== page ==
Ukraine 'starts heavy weapons withdrawal'
- 26 February 2015
- From the section Europe
Ukraine's army is starting the withdrawal of heavy weapons from the front line in the east as part of a truce, the defence ministry says.
It says the pullout of 100mm calibre artillery "is the first step" and will be monitored by foreign observers.
Pro-Russian rebels earlier said they had started withdrawing their weapons. This has not been verified by monitors.
The ceasefire came into effect on 15 February but the rebels seized the key town of Debaltseve just days later.
Fighting began in Ukraine's eastern Donetsk and Luhansk regions last April, a month after Russia annexed the Crimea peninsula.
Almost 5,800 people have died since then, the UN has estimated, although it believes the real figure could be considerably higher.
The Ukrainian government, Western leaders and Nato say there is clear evidence that Russia is helping the rebels with heavy weapons and soldiers.
Independent experts echo that accusation while Moscow denies it, insisting that any Russians serving with the rebels are "volunteers".
In other developments on Thursday:
- Russia warned it might have to cut off gas supplies to Ukraine by the end of the week if it did not receive further payments from Kiev. Ukraine said fewer than half of its prepaid shipments had been piped from Russia
- The EU urged Russia "to urgently release" Ukrainian military pilot Nadiya Savchenko on humanitarian grounds. Ms Savchenko - who is accused of involvement in the deaths of two Russian journalists - has spent 75 days on hunger strike in detention in Moscow
In a statement, the Ukrainian defence ministry said Thursday's weapons pullout was part of the ceasefire agreed in Minsk, Belarus, on 12 February.
It warned that if there were any "attempts to attack", the pullout timetable would be "corrected".
The decision to begin moving artillery from the front line came shortly after Ukraine's military said its forces had suffered no fatalities in the past 48 hours, although several soldiers had been wounded.
The separatist rebels in the self-proclaimed Donetsk People's Republic and Luhansk People's Republic say they have been pulling out their heavy weapons for the past several days.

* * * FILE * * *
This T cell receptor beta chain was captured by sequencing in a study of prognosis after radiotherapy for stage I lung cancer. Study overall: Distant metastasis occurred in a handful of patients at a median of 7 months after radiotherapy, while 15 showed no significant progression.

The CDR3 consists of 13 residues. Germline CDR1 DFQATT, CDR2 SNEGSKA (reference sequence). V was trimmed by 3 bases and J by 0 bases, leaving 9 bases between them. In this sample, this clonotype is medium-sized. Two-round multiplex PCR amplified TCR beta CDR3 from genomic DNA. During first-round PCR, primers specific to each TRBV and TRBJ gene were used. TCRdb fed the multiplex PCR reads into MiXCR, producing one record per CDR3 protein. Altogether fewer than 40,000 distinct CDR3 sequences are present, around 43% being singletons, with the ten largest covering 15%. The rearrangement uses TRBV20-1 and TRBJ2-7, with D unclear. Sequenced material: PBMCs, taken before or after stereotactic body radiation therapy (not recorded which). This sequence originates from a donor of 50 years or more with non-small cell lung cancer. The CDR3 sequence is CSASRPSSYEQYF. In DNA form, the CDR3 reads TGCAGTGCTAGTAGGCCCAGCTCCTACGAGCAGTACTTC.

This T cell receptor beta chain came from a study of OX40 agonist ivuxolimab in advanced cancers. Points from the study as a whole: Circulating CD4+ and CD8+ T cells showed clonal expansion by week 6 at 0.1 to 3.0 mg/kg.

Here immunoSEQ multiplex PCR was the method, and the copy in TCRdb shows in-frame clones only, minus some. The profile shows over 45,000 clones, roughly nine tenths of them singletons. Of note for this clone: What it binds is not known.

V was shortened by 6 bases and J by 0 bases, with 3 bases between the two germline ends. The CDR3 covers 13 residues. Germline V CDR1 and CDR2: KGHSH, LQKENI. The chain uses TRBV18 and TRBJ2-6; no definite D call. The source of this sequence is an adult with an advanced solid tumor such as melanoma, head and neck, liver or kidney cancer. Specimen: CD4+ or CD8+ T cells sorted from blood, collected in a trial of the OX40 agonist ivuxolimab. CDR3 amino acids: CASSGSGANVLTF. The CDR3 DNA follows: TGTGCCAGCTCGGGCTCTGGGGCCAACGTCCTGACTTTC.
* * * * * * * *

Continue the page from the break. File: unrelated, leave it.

The rebels say the process is being monitored by international observers from the Organization for Security and Co-operation in Europe (OSCE).
Analysis: David Stern, BBC News, Kiev
At first glance, Kiev's announcement that its forces would start to withdraw heavy weapons from the front line is positive news - and possibly a sign that the two sides are finally carrying out the Minsk agreement.
But making sure the deal sticks will remain a day-to-day struggle. Shelling continues, and the Ukrainians have said they reserve the right to "change the withdrawal schedule accordingly" should fighting resume.
We will also have to wait to see if the OSCE monitors give their blessing to the Ukrainians' effort. So far, they have held off on giving their approval to the rebels' own withdrawal, saying the insurgents have restricted the observers' movements and provided scant information.
We will wait to see if the withdrawal actually begins and, if it does, whether it is carried out fully by both sides. Still, the simple fact that the bloodletting has been greatly reduced - if only for the moment - is welcome.
In a statement on Wednesday, the OSCE special monitoring mission said it had observed movement of trucks and howitzers in several rebel-held areas.
However, OSCE Parliamentary Assembly President Ilkka Kanerva later said he was "profoundly disturbed by the illegal separatists' continuing refusal to grant unlimited, safe access to OSCE monitors on the ground in Ukraine and their violations of the Minsk Package of Measures".
"By extension, I am also disturbed by Russia's apparent unwillingness to publicly insist that the rebels immediately allow the monitors access, stop all ceasefire violations and withdraw all heavy weapons."
Under terms agreed in Minsk, both Ukraine's government forces and the rebels must pull out their heavy weapons, creating a buffer zone of at least 50km (30 miles).
The process is meant to be monitored by OSCE observers.